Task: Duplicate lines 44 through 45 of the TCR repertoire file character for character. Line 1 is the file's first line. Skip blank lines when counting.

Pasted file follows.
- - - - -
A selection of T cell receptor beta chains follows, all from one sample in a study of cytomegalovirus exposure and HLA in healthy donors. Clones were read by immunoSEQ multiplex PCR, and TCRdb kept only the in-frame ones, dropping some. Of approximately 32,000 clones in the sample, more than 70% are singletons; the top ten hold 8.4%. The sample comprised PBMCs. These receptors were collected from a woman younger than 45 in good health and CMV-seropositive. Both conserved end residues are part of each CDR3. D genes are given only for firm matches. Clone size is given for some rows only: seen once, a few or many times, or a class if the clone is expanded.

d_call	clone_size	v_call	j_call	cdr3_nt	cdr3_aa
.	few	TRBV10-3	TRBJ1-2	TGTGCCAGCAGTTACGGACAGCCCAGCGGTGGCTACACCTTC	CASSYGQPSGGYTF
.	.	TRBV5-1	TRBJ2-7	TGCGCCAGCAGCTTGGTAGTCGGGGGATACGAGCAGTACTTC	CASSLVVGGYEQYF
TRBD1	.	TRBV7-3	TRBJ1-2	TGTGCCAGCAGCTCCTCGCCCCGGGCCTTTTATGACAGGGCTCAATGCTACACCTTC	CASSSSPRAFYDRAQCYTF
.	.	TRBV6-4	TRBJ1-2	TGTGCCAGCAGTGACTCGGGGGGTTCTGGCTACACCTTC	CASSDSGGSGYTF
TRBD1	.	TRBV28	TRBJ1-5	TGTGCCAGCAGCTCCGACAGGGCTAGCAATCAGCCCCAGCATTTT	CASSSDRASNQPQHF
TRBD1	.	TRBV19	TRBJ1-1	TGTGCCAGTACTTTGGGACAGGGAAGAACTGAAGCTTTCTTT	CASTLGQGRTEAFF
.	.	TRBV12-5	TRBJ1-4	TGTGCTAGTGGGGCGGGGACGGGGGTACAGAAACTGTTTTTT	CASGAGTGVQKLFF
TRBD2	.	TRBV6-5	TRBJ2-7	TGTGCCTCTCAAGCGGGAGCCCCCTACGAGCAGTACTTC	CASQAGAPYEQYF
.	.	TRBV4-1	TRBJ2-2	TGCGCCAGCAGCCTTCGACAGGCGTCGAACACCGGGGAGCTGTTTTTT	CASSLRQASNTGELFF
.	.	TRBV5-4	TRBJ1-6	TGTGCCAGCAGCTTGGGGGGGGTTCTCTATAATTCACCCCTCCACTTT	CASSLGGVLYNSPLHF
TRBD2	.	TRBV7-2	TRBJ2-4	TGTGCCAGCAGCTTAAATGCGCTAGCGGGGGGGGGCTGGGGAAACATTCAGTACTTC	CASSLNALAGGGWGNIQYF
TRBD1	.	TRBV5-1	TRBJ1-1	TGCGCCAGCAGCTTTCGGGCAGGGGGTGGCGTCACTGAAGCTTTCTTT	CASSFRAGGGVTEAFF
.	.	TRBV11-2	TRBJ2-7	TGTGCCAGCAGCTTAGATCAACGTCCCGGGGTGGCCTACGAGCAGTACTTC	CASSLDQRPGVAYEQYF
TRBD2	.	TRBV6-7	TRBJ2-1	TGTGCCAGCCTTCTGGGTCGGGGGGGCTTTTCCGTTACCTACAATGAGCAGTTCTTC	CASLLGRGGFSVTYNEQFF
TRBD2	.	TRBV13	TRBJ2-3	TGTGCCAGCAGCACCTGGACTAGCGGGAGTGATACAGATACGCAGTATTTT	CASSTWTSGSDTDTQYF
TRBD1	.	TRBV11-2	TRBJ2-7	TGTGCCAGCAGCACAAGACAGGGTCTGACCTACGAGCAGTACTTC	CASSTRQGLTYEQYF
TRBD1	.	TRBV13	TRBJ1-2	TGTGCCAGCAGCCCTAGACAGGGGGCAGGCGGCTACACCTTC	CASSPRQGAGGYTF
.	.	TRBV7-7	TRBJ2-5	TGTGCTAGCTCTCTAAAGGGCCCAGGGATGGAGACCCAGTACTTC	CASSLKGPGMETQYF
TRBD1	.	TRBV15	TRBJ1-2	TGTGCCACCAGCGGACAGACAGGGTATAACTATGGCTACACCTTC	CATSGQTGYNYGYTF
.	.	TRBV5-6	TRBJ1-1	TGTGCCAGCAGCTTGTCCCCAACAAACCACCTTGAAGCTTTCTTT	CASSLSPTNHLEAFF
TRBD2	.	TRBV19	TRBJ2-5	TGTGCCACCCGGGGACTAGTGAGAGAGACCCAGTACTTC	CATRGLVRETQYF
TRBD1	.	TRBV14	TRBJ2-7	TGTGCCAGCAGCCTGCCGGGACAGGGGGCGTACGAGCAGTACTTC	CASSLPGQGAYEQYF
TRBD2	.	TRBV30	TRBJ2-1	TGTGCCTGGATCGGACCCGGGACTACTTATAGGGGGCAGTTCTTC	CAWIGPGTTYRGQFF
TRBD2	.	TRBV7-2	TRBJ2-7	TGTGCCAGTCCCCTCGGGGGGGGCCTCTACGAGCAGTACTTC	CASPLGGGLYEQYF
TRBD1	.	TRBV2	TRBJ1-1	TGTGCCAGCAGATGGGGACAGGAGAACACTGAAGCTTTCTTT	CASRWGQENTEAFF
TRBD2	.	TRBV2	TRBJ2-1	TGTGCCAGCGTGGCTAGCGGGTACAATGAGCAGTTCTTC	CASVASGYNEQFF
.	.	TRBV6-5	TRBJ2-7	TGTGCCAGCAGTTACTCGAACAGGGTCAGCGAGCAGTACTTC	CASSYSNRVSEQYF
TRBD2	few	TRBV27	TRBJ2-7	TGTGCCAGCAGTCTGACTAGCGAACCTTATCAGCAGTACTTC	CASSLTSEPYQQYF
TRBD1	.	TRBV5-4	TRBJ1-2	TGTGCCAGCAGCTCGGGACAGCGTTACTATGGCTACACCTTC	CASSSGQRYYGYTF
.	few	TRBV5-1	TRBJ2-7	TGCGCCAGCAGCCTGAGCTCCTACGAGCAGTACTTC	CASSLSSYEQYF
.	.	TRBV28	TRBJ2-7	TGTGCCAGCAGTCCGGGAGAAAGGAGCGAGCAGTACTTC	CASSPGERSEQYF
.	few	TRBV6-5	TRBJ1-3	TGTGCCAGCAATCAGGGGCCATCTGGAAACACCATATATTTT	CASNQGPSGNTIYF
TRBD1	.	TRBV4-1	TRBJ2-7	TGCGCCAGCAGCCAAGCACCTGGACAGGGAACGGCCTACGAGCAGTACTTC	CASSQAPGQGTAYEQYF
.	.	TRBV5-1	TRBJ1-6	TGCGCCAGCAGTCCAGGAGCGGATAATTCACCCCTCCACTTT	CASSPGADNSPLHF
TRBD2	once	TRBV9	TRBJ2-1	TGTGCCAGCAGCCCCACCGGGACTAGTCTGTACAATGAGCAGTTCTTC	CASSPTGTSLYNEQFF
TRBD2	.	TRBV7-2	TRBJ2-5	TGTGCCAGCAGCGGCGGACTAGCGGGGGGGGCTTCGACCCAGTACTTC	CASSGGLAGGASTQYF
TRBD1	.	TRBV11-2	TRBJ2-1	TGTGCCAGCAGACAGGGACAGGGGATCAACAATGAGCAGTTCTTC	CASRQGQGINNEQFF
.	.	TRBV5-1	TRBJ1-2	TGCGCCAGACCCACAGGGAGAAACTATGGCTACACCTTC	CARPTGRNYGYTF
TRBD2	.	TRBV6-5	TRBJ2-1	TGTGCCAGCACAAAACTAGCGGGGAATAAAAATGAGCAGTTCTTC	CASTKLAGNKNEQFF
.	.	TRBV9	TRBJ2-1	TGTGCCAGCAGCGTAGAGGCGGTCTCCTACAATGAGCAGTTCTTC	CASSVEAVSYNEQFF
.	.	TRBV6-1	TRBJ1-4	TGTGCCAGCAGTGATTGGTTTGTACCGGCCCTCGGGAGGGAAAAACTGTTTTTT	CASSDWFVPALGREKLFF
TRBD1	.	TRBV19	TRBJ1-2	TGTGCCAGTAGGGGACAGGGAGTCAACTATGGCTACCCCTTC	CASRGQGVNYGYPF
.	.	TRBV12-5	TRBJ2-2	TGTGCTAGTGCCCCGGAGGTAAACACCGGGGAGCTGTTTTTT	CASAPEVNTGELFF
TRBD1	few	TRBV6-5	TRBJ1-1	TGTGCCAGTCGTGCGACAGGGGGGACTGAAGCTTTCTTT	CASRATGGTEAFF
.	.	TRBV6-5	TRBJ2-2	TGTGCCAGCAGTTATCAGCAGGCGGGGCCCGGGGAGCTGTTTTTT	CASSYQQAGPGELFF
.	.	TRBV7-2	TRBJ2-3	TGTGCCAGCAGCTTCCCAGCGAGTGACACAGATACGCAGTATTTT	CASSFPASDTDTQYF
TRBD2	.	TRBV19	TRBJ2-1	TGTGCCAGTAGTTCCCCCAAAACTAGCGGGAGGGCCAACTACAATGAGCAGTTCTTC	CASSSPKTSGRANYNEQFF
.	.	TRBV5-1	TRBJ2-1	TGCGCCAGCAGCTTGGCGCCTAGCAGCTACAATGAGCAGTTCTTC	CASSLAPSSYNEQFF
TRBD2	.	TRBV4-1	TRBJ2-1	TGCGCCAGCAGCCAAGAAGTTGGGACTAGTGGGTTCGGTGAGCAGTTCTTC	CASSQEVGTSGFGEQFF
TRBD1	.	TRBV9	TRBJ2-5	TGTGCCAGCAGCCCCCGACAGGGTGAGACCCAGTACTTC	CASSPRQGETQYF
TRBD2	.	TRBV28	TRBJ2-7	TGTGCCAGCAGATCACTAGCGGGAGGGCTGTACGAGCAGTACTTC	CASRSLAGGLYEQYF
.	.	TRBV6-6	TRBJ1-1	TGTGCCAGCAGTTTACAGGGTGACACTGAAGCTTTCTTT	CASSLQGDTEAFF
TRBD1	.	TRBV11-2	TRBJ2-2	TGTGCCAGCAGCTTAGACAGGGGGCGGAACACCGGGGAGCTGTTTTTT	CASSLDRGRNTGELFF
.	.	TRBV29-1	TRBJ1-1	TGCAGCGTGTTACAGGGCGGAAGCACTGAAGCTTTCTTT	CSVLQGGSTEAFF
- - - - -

TRBD1	.	TRBV19	TRBJ1-2	TGTGCCAGTAGGGGACAGGGAGTCAACTATGGCTACCCCTTC	CASRGQGVNYGYPF
.	.	TRBV12-5	TRBJ2-2	TGTGCTAGTGCCCCGGAGGTAAACACCGGGGAGCTGTTTTTT	CASAPEVNTGELFF